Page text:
An exciting new study shows that being a marijuana lover can make you believe you’re doing better in relationships than you actually are. Although this may be unsurprising to some, things get juicier when the circumstances are revealed.
Namely, Rutgers University and Mount Holyoke College researchers observed the effects of cannabis use in stressful situations, that is, when couples are trying to resolve big conflicts.
The study followed 145 couples where one or both partners consumed weed. The couples were filmed discussing a major source of disagreement in their relationship for 10 minutes. Then, for five minutes, partakers were asked to converse on a subject they both agreed on.
Meanwhile, researchers measured both partners’ stress responses (heart rate and breathing) and collected data on their cannabis use. All this allowed them to reach the following conclusions:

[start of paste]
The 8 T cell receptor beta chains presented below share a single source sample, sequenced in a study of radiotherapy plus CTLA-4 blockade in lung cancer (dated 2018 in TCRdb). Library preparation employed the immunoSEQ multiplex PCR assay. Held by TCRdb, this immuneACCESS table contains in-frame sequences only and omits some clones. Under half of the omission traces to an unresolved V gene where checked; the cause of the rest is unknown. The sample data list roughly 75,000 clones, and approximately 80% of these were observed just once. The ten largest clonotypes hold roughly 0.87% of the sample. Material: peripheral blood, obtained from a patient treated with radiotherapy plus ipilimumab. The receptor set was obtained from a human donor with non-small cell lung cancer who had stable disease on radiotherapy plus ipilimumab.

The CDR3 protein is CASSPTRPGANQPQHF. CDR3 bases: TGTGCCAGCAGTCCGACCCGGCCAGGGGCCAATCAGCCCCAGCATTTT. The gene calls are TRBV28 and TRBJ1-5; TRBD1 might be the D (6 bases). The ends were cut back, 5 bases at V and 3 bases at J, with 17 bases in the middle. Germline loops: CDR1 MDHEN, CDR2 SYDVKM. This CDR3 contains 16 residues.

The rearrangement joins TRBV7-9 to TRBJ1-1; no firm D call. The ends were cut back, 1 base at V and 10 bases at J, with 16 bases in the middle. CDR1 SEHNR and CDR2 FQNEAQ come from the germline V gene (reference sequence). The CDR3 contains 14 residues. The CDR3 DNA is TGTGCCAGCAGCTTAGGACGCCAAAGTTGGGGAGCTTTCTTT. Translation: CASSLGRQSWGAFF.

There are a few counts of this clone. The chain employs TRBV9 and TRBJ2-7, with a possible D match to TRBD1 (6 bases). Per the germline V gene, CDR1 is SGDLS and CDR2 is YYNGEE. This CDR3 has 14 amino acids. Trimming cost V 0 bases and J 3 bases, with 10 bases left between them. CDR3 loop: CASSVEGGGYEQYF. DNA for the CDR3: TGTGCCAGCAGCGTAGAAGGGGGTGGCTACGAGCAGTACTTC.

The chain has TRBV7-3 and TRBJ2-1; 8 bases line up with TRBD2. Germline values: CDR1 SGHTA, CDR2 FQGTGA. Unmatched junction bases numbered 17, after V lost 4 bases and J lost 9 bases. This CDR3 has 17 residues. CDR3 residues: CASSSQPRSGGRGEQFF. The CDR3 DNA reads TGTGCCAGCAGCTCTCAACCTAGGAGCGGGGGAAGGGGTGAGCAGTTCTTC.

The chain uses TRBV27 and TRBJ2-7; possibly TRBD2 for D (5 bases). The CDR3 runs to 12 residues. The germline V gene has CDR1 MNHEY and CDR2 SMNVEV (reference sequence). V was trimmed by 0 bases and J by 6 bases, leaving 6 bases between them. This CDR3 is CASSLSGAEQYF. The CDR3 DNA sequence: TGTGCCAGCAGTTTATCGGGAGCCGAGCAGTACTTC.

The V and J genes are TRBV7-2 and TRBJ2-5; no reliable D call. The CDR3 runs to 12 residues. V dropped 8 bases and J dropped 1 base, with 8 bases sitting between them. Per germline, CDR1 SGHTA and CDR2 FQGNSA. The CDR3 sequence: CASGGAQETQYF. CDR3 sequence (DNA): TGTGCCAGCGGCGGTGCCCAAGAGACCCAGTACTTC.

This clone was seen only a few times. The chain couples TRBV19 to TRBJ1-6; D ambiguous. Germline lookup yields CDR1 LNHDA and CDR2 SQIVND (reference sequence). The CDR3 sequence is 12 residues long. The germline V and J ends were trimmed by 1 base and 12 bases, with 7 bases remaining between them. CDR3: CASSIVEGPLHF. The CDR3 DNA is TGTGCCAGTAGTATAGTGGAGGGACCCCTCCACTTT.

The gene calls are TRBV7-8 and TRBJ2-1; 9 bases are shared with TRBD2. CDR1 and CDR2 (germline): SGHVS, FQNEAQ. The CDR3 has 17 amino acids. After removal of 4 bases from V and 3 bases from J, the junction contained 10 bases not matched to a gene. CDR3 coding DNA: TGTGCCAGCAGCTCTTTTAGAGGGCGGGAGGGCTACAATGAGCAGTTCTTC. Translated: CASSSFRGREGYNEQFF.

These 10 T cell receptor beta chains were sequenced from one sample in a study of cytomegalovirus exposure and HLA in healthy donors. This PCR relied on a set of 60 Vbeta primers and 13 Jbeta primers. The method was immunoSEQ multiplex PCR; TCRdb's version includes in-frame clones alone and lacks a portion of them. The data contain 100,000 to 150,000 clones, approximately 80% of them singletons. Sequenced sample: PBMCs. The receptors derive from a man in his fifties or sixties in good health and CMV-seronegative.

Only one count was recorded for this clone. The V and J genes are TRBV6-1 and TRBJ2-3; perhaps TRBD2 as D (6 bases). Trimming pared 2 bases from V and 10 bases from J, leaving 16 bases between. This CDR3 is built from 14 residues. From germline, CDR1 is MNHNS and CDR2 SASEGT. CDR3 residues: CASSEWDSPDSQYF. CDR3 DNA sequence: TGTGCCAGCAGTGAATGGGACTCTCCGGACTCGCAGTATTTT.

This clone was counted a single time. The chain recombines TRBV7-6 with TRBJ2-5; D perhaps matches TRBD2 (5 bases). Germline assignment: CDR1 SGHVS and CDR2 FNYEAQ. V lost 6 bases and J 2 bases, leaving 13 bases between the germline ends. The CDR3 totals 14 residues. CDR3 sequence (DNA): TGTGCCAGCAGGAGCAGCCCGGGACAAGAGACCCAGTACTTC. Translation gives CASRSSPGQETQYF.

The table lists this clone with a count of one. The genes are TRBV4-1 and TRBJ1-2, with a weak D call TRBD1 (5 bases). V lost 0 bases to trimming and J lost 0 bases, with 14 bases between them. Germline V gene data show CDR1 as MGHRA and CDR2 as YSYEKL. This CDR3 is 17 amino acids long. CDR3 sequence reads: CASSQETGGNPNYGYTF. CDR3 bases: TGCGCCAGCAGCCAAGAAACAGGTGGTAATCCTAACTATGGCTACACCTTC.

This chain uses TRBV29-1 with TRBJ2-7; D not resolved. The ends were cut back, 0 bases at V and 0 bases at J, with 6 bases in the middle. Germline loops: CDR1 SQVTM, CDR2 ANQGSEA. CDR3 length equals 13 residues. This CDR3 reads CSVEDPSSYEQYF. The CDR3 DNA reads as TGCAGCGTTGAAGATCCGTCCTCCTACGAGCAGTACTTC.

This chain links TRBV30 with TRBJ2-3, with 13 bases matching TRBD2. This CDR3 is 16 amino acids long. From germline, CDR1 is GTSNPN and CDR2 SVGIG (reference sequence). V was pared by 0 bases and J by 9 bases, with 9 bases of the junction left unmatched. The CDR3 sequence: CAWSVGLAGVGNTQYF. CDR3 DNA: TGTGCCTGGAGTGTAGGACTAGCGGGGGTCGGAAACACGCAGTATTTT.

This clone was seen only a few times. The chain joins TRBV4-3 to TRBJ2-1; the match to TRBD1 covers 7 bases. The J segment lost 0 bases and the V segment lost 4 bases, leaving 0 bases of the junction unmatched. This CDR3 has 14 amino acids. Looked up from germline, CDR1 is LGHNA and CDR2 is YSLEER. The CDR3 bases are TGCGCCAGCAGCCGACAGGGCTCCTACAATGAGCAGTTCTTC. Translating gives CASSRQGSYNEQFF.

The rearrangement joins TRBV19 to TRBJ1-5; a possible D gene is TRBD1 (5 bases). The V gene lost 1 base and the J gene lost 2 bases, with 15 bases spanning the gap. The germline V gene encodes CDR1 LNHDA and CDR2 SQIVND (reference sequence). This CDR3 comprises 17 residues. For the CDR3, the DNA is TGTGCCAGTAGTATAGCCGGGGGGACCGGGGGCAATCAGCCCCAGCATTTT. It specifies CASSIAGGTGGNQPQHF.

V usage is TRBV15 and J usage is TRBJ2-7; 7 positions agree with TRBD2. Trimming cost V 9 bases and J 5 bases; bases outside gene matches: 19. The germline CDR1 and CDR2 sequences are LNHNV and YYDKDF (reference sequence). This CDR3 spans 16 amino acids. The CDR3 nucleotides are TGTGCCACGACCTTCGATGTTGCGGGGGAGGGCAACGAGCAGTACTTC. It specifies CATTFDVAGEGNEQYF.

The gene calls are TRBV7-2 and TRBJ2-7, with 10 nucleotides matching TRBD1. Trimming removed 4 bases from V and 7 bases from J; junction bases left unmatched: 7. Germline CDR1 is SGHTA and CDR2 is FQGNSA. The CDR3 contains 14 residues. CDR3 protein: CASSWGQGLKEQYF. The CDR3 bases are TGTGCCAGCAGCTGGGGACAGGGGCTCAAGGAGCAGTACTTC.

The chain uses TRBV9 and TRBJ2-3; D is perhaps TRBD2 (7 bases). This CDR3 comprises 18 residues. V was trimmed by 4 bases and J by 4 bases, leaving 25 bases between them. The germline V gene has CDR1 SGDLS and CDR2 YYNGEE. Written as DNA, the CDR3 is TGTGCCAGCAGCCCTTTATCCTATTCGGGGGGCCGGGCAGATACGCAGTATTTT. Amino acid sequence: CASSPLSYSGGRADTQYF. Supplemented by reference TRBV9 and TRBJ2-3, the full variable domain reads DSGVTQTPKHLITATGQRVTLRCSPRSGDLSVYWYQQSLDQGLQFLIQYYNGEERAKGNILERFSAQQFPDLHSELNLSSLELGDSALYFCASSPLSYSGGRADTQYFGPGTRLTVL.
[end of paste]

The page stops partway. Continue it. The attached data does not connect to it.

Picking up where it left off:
- Regular cannabis users were likelier to encounter problems in terms of conflict navigation and stress-response flexibility than non-users.
- They also tended to withdraw from the argument and show signs of negative engagement (e.g., blaming and criticizing) more.
But when cannabis consumers were asked to describe how they thought the argument went, their perception of the argument’s progress and the outcome was exactly the opposite of how researchers perceived it.
In short, they thought of themselves as more successful at resolving the disagreement.
So, even though cannabis makes you more attuned to sexual pleasure, it can also make people unaware of how poorly they’re doing in an effort to overcome differences in a relationship.
Despite this, experts agree that the study results can’t describe cannabis as either good or bad for the relationship. They only point to the cannabis consumers’ potential unawareness of the problems existing in the relationship and their extent.